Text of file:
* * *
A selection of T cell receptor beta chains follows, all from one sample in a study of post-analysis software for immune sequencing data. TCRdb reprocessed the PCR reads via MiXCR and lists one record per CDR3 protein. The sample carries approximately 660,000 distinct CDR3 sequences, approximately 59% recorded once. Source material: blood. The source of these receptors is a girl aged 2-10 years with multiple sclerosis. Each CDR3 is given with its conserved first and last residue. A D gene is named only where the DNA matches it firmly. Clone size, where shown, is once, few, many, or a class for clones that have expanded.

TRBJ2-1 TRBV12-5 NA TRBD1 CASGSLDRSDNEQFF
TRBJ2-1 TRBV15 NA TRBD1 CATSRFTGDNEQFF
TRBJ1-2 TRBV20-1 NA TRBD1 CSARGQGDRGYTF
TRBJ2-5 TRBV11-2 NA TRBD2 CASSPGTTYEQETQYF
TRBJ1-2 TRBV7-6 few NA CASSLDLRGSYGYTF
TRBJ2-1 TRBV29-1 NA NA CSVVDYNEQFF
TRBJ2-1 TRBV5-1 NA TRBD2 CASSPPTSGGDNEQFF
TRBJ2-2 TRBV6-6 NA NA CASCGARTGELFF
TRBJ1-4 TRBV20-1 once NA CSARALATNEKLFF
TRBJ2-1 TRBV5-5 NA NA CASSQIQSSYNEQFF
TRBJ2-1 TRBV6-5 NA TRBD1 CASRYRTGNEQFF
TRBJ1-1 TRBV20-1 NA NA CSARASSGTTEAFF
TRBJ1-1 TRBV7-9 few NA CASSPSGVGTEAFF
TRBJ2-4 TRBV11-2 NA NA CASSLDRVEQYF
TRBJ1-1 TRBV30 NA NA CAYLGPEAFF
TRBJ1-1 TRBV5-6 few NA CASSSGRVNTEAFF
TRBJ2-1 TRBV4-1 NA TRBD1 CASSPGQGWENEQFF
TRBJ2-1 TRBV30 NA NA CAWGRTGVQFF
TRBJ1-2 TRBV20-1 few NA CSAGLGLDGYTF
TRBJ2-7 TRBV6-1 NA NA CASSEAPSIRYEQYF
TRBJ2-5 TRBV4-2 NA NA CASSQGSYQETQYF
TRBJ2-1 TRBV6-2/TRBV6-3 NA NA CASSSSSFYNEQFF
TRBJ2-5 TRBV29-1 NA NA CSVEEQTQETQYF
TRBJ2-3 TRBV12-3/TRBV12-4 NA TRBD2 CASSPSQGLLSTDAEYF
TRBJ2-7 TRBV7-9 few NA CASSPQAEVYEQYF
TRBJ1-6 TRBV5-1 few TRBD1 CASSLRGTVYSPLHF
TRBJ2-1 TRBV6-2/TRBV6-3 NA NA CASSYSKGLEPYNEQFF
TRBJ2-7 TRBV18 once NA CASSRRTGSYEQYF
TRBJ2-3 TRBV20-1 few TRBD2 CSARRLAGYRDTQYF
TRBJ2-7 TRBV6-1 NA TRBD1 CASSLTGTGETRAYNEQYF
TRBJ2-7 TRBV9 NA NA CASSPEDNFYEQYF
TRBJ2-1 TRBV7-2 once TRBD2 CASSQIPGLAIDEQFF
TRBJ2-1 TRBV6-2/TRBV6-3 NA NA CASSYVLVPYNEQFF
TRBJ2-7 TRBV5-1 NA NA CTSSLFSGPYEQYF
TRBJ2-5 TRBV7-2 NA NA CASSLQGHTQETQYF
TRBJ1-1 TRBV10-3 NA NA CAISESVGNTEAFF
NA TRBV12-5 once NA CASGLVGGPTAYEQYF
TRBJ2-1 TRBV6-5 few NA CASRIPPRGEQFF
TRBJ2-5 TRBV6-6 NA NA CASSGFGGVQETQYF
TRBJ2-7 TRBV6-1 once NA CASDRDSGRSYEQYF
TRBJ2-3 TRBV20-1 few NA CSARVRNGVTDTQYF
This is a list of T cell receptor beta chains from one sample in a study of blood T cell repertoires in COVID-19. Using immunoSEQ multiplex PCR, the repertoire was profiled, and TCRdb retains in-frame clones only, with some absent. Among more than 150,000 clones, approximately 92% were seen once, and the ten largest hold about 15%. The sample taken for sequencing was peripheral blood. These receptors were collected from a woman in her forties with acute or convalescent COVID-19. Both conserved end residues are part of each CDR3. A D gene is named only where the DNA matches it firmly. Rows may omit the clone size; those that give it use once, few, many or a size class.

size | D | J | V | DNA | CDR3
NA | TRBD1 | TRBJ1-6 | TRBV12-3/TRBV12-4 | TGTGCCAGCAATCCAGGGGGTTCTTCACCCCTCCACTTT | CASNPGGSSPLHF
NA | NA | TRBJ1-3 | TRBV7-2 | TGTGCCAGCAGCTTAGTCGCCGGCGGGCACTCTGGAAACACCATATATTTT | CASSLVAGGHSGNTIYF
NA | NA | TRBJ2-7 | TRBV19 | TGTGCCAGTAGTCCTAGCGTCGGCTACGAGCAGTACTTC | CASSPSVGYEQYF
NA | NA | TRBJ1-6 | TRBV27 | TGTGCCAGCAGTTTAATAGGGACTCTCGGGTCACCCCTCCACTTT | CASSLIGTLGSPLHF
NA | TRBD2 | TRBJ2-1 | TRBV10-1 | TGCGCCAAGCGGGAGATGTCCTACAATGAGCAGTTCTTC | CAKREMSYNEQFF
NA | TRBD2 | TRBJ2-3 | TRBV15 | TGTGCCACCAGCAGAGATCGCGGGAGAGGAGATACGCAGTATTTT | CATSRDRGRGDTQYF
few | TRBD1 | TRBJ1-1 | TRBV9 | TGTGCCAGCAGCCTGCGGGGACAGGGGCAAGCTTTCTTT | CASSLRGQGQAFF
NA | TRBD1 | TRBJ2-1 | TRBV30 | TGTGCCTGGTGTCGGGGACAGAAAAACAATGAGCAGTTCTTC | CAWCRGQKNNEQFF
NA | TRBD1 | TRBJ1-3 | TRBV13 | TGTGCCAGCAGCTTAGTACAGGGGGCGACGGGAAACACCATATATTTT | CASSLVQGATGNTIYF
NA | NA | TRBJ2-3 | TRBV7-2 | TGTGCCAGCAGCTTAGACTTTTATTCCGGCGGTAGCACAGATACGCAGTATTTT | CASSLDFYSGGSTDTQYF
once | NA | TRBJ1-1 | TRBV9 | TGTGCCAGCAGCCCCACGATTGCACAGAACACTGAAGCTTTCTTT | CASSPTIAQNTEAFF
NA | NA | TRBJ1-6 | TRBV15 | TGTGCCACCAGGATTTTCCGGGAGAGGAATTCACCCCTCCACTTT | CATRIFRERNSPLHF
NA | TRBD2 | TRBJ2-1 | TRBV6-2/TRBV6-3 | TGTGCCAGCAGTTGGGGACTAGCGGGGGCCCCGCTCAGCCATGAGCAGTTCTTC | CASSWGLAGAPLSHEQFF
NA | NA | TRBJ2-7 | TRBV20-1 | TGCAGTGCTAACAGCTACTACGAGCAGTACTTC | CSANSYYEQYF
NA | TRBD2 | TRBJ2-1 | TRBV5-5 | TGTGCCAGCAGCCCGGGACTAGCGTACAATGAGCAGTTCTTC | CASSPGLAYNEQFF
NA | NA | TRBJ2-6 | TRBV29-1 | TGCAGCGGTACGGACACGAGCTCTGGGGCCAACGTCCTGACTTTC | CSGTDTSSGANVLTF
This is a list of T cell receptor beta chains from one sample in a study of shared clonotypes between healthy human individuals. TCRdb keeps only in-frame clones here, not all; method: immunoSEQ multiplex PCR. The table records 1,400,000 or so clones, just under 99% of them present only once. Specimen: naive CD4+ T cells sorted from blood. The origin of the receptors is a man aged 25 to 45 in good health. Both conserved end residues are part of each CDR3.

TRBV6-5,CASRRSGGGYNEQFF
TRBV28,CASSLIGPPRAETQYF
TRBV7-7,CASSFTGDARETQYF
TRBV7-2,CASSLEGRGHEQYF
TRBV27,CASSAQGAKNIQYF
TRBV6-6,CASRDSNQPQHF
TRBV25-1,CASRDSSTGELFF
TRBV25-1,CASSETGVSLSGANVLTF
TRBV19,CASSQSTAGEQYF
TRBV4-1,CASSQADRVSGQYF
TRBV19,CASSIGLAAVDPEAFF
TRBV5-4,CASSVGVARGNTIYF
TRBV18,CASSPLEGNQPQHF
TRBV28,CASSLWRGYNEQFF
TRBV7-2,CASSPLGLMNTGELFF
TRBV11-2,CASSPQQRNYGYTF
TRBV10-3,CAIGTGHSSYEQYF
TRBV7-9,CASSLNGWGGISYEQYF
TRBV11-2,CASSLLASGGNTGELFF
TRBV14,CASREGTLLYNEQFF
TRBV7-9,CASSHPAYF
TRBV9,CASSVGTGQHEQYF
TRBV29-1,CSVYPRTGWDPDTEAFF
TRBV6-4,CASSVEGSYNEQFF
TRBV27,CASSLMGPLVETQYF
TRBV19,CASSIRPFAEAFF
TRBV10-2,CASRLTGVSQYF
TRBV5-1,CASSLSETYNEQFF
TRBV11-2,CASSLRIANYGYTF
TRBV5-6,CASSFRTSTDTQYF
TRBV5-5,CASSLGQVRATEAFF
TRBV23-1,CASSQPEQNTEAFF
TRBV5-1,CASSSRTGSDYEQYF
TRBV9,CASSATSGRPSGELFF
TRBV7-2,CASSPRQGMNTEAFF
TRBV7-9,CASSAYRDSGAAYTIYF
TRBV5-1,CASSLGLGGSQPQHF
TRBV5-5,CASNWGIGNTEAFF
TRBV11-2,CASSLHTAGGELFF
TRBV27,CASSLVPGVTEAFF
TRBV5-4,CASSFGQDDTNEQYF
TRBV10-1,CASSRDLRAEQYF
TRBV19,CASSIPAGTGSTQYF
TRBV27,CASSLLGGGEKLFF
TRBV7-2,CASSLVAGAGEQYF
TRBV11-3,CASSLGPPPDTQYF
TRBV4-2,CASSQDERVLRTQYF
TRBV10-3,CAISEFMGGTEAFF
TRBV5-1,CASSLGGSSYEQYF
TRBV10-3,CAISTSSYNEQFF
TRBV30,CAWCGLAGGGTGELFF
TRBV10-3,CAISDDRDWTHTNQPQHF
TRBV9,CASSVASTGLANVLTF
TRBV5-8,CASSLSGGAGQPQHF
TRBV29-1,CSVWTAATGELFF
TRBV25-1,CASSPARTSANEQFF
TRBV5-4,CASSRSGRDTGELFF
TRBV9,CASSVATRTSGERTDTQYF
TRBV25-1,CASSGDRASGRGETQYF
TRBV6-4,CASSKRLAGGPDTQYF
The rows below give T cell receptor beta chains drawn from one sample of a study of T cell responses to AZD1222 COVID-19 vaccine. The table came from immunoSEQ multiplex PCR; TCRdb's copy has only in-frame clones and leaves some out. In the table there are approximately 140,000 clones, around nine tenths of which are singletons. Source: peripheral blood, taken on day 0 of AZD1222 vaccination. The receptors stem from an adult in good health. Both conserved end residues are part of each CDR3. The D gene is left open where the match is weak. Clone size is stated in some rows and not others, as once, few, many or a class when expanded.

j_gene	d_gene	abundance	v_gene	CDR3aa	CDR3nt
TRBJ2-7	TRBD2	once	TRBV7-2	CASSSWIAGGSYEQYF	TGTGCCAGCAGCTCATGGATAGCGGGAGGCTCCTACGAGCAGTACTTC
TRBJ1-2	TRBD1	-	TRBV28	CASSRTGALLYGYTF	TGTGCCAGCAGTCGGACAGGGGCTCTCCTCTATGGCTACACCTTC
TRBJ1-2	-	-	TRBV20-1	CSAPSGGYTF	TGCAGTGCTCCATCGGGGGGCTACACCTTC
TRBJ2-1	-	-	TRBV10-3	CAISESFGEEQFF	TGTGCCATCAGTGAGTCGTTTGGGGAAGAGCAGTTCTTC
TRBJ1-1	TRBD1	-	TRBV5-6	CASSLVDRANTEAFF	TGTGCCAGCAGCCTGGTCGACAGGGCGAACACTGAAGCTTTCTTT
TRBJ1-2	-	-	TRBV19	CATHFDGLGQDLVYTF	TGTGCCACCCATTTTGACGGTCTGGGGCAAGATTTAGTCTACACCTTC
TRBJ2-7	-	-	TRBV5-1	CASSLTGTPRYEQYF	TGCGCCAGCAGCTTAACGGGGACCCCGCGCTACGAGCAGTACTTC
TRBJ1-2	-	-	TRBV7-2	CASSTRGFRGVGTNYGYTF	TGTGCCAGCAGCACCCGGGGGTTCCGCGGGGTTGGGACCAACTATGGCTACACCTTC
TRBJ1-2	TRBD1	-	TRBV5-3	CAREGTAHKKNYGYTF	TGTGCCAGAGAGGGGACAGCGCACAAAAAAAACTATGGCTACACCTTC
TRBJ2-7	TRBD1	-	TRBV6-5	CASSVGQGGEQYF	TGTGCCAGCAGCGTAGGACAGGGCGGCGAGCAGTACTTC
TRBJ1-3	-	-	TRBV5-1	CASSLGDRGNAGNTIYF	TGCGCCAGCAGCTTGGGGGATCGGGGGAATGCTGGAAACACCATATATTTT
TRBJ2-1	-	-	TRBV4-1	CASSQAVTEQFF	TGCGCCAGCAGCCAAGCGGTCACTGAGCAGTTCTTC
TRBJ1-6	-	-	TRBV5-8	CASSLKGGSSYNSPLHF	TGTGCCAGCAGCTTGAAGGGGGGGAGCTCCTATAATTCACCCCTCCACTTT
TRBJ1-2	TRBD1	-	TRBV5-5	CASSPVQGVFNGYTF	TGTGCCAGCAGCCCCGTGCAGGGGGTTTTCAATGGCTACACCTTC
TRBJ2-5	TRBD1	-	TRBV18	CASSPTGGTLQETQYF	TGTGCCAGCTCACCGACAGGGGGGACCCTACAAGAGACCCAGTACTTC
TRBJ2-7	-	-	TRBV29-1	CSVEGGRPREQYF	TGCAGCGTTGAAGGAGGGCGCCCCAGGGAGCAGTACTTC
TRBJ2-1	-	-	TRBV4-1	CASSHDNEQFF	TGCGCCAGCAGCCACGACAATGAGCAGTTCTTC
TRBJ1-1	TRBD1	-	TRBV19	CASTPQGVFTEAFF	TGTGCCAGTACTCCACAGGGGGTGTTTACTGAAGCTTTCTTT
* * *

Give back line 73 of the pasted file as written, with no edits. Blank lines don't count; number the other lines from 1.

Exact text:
TRBV5-4,CASSVGVARGNTIYF